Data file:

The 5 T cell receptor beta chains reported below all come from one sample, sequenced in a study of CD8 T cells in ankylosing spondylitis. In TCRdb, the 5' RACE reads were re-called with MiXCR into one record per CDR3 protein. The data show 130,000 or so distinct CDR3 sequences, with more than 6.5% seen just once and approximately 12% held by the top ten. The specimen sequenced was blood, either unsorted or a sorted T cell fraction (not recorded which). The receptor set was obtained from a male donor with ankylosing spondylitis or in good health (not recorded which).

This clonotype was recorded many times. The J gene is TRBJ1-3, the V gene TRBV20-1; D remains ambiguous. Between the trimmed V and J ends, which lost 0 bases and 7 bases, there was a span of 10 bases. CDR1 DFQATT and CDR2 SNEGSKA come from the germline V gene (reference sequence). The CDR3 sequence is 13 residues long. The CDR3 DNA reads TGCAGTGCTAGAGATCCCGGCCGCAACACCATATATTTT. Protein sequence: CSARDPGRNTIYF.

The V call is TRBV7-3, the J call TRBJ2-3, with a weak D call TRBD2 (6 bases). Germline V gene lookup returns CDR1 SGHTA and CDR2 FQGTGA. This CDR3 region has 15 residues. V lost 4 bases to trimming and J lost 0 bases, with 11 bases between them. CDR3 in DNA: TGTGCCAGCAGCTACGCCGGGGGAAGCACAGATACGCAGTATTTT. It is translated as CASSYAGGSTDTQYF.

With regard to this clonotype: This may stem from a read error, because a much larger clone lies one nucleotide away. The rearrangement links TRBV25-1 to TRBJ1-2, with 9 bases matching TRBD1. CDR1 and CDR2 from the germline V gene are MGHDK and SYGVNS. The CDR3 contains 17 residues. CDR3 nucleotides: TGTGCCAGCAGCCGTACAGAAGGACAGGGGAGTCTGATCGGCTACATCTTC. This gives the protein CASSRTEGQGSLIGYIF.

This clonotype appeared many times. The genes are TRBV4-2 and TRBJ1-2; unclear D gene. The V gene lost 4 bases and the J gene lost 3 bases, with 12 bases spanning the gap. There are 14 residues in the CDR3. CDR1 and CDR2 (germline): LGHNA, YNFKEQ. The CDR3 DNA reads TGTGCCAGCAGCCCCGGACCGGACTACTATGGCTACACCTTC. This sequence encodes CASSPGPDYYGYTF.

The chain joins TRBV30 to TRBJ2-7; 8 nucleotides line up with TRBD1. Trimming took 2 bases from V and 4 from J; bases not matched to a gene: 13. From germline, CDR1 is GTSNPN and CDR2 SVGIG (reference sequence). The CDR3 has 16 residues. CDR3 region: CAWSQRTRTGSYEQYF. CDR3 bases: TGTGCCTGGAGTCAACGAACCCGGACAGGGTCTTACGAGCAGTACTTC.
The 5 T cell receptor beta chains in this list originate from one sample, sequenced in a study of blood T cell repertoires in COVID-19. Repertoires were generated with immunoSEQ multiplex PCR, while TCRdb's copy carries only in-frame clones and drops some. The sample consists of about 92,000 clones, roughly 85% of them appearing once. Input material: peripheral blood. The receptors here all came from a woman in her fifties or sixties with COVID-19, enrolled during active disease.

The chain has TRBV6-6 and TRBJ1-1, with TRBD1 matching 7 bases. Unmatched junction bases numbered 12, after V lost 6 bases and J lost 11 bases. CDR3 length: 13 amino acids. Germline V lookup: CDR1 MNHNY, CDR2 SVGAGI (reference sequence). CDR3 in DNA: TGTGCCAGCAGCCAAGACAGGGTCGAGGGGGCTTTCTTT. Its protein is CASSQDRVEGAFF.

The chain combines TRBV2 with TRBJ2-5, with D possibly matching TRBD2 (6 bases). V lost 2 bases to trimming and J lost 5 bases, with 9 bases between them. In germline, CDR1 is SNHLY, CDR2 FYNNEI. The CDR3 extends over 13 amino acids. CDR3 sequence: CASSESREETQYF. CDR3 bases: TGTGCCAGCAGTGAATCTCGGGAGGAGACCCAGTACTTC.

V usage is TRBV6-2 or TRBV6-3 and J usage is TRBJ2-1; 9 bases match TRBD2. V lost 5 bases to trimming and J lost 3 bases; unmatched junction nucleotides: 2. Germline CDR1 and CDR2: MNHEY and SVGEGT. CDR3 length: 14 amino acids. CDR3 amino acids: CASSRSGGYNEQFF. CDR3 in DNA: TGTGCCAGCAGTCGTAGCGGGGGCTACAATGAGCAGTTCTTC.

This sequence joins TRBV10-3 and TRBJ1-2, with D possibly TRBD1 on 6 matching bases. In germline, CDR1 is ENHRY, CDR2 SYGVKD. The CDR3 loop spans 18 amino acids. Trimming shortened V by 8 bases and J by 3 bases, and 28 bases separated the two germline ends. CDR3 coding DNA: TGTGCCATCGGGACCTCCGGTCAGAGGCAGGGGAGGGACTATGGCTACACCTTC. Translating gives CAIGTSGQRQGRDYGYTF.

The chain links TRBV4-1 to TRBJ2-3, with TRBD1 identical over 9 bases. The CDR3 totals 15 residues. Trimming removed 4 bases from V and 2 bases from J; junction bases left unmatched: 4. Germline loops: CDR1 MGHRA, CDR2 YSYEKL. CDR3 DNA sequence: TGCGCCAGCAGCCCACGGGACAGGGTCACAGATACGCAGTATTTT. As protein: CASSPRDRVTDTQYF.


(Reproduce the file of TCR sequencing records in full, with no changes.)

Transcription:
The 5 T cell receptor beta chains reported below all come from one sample, sequenced in a study of CD8 T cells in ankylosing spondylitis. In TCRdb, the 5' RACE reads were re-called with MiXCR into one record per CDR3 protein. The data show 130,000 or so distinct CDR3 sequences, with more than 6.5% seen just once and approximately 12% held by the top ten. The specimen sequenced was blood, either unsorted or a sorted T cell fraction (not recorded which). The receptor set was obtained from a male donor with ankylosing spondylitis or in good health (not recorded which).

This clonotype was recorded many times. The J gene is TRBJ1-3, the V gene TRBV20-1; D remains ambiguous. Between the trimmed V and J ends, which lost 0 bases and 7 bases, there was a span of 10 bases. CDR1 DFQATT and CDR2 SNEGSKA come from the germline V gene (reference sequence). The CDR3 sequence is 13 residues long. The CDR3 DNA reads TGCAGTGCTAGAGATCCCGGCCGCAACACCATATATTTT. Protein sequence: CSARDPGRNTIYF.

The V call is TRBV7-3, the J call TRBJ2-3, with a weak D call TRBD2 (6 bases). Germline V gene lookup returns CDR1 SGHTA and CDR2 FQGTGA. This CDR3 region has 15 residues. V lost 4 bases to trimming and J lost 0 bases, with 11 bases between them. CDR3 in DNA: TGTGCCAGCAGCTACGCCGGGGGAAGCACAGATACGCAGTATTTT. It is translated as CASSYAGGSTDTQYF.

With regard to this clonotype: This may stem from a read error, because a much larger clone lies one nucleotide away. The rearrangement links TRBV25-1 to TRBJ1-2, with 9 bases matching TRBD1. CDR1 and CDR2 from the germline V gene are MGHDK and SYGVNS. The CDR3 contains 17 residues. CDR3 nucleotides: TGTGCCAGCAGCCGTACAGAAGGACAGGGGAGTCTGATCGGCTACATCTTC. This gives the protein CASSRTEGQGSLIGYIF.

This clonotype appeared many times. The genes are TRBV4-2 and TRBJ1-2; unclear D gene. The V gene lost 4 bases and the J gene lost 3 bases, with 12 bases spanning the gap. There are 14 residues in the CDR3. CDR1 and CDR2 (germline): LGHNA, YNFKEQ. The CDR3 DNA reads TGTGCCAGCAGCCCCGGACCGGACTACTATGGCTACACCTTC. This sequence encodes CASSPGPDYYGYTF.

The chain joins TRBV30 to TRBJ2-7; 8 nucleotides line up with TRBD1. Trimming took 2 bases from V and 4 from J; bases not matched to a gene: 13. From germline, CDR1 is GTSNPN and CDR2 SVGIG (reference sequence). The CDR3 has 16 residues. CDR3 region: CAWSQRTRTGSYEQYF. CDR3 bases: TGTGCCTGGAGTCAACGAACCCGGACAGGGTCTTACGAGCAGTACTTC.
The 5 T cell receptor beta chains in this list originate from one sample, sequenced in a study of blood T cell repertoires in COVID-19. Repertoires were generated with immunoSEQ multiplex PCR, while TCRdb's copy carries only in-frame clones and drops some. The sample consists of about 92,000 clones, roughly 85% of them appearing once. Input material: peripheral blood. The receptors here all came from a woman in her fifties or sixties with COVID-19, enrolled during active disease.

The chain has TRBV6-6 and TRBJ1-1, with TRBD1 matching 7 bases. Unmatched junction bases numbered 12, after V lost 6 bases and J lost 11 bases. CDR3 length: 13 amino acids. Germline V lookup: CDR1 MNHNY, CDR2 SVGAGI (reference sequence). CDR3 in DNA: TGTGCCAGCAGCCAAGACAGGGTCGAGGGGGCTTTCTTT. Its protein is CASSQDRVEGAFF.

The chain combines TRBV2 with TRBJ2-5, with D possibly matching TRBD2 (6 bases). V lost 2 bases to trimming and J lost 5 bases, with 9 bases between them. In germline, CDR1 is SNHLY, CDR2 FYNNEI. The CDR3 extends over 13 amino acids. CDR3 sequence: CASSESREETQYF. CDR3 bases: TGTGCCAGCAGTGAATCTCGGGAGGAGACCCAGTACTTC.

V usage is TRBV6-2 or TRBV6-3 and J usage is TRBJ2-1; 9 bases match TRBD2. V lost 5 bases to trimming and J lost 3 bases; unmatched junction nucleotides: 2. Germline CDR1 and CDR2: MNHEY and SVGEGT. CDR3 length: 14 amino acids. CDR3 amino acids: CASSRSGGYNEQFF. CDR3 in DNA: TGTGCCAGCAGTCGTAGCGGGGGCTACAATGAGCAGTTCTTC.

This sequence joins TRBV10-3 and TRBJ1-2, with D possibly TRBD1 on 6 matching bases. In germline, CDR1 is ENHRY, CDR2 SYGVKD. The CDR3 loop spans 18 amino acids. Trimming shortened V by 8 bases and J by 3 bases, and 28 bases separated the two germline ends. CDR3 coding DNA: TGTGCCATCGGGACCTCCGGTCAGAGGCAGGGGAGGGACTATGGCTACACCTTC. Translating gives CAIGTSGQRQGRDYGYTF.

The chain links TRBV4-1 to TRBJ2-3, with TRBD1 identical over 9 bases. The CDR3 totals 15 residues. Trimming removed 4 bases from V and 2 bases from J; junction bases left unmatched: 4. Germline loops: CDR1 MGHRA, CDR2 YSYEKL. CDR3 DNA sequence: TGCGCCAGCAGCCCACGGGACAGGGTCACAGATACGCAGTATTTT. As protein: CASSPRDRVTDTQYF.